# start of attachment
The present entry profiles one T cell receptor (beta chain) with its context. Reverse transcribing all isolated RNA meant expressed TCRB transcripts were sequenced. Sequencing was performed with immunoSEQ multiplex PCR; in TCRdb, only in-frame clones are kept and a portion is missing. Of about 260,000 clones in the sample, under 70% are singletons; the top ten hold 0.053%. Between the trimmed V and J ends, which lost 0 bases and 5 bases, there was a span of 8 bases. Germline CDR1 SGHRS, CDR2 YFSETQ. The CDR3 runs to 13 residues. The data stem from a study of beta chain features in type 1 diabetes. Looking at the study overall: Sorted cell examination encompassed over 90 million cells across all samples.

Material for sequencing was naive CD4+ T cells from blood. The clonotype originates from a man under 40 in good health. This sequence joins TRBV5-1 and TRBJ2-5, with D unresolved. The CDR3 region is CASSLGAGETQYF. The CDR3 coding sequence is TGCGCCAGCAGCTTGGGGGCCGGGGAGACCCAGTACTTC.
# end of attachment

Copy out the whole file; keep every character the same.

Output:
The present entry profiles one T cell receptor (beta chain) with its context. Reverse transcribing all isolated RNA meant expressed TCRB transcripts were sequenced. Sequencing was performed with immunoSEQ multiplex PCR; in TCRdb, only in-frame clones are kept and a portion is missing. Of about 260,000 clones in the sample, under 70% are singletons; the top ten hold 0.053%. Between the trimmed V and J ends, which lost 0 bases and 5 bases, there was a span of 8 bases. Germline CDR1 SGHRS, CDR2 YFSETQ. The CDR3 runs to 13 residues. The data stem from a study of beta chain features in type 1 diabetes. Looking at the study overall: Sorted cell examination encompassed over 90 million cells across all samples.

Material for sequencing was naive CD4+ T cells from blood. The clonotype originates from a man under 40 in good health. This sequence joins TRBV5-1 and TRBJ2-5, with D unresolved. The CDR3 region is CASSLGAGETQYF. The CDR3 coding sequence is TGCGCCAGCAGCTTGGGGGCCGGGGAGACCCAGTACTTC.